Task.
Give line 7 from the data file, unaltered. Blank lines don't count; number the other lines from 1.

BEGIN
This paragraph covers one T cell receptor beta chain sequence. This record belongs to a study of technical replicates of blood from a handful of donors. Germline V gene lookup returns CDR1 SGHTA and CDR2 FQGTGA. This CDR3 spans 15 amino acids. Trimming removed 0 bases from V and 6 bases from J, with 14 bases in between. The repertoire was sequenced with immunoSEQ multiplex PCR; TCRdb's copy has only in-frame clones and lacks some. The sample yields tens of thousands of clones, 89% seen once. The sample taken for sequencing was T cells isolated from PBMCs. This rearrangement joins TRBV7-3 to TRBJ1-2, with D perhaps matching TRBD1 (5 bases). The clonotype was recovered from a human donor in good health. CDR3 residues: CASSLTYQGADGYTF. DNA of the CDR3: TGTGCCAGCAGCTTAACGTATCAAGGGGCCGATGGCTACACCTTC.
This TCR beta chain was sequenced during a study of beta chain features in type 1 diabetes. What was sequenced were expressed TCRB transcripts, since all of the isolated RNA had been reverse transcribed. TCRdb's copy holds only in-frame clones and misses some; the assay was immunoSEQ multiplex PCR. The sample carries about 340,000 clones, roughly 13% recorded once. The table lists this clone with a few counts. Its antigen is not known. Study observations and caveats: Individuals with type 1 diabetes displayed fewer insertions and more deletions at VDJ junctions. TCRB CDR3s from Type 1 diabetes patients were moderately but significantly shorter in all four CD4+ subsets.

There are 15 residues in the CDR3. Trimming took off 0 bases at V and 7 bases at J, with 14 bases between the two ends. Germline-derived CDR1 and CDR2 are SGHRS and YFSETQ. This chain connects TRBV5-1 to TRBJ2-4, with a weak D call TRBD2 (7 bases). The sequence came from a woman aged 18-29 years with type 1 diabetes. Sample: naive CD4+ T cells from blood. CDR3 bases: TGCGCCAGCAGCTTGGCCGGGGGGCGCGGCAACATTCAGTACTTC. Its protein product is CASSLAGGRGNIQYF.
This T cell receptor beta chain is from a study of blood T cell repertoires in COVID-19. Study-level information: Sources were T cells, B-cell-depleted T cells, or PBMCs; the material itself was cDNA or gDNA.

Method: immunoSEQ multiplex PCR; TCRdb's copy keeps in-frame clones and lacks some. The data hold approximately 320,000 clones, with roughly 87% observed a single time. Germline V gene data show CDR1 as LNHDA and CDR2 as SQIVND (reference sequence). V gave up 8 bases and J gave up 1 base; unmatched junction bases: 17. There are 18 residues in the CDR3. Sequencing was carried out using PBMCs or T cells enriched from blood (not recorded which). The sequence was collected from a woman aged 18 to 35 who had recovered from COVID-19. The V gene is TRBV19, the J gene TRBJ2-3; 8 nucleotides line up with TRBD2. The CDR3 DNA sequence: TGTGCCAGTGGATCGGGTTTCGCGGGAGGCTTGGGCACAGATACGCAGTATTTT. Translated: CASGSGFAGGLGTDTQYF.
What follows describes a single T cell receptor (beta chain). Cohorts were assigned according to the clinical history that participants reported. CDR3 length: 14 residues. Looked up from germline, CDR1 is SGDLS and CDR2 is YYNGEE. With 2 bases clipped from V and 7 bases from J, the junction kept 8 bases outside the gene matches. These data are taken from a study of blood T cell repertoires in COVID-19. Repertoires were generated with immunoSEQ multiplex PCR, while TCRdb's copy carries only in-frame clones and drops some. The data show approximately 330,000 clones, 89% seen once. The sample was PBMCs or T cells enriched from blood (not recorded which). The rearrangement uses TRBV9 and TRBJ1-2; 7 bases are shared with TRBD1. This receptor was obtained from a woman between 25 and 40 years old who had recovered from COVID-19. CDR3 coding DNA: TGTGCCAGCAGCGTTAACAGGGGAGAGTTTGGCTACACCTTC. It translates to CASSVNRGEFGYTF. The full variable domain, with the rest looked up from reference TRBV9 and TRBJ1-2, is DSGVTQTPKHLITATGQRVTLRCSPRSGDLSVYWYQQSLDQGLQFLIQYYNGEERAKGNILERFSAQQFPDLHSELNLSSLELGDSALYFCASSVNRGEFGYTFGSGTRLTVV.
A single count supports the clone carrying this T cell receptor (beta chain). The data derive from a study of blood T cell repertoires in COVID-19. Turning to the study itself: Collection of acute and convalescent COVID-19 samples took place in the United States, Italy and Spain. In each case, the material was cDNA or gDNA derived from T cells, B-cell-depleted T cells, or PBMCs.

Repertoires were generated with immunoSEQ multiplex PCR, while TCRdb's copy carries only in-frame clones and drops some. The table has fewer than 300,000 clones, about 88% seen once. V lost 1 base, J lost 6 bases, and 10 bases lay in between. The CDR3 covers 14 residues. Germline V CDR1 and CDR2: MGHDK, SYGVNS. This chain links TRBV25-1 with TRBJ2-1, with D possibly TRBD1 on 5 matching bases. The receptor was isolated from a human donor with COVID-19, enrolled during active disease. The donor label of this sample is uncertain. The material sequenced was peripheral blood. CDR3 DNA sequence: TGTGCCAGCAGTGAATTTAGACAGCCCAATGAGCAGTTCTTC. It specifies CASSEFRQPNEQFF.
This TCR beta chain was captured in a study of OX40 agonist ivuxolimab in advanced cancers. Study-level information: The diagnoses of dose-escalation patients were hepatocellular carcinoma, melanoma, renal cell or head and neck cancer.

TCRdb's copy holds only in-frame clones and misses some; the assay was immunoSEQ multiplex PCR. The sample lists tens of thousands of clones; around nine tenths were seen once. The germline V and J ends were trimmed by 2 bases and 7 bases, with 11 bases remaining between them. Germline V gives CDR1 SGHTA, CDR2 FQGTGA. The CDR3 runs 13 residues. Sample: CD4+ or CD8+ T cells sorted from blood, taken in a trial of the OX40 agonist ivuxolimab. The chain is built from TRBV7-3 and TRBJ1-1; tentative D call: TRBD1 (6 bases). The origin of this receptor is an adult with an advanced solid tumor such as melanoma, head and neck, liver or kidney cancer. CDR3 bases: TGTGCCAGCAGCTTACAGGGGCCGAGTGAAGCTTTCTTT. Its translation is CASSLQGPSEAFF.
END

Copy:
A single count supports the clone carrying this T cell receptor (beta chain). The data derive from a study of blood T cell repertoires in COVID-19. Turning to the study itself: Collection of acute and convalescent COVID-19 samples took place in the United States, Italy and Spain. In each case, the material was cDNA or gDNA derived from T cells, B-cell-depleted T cells, or PBMCs.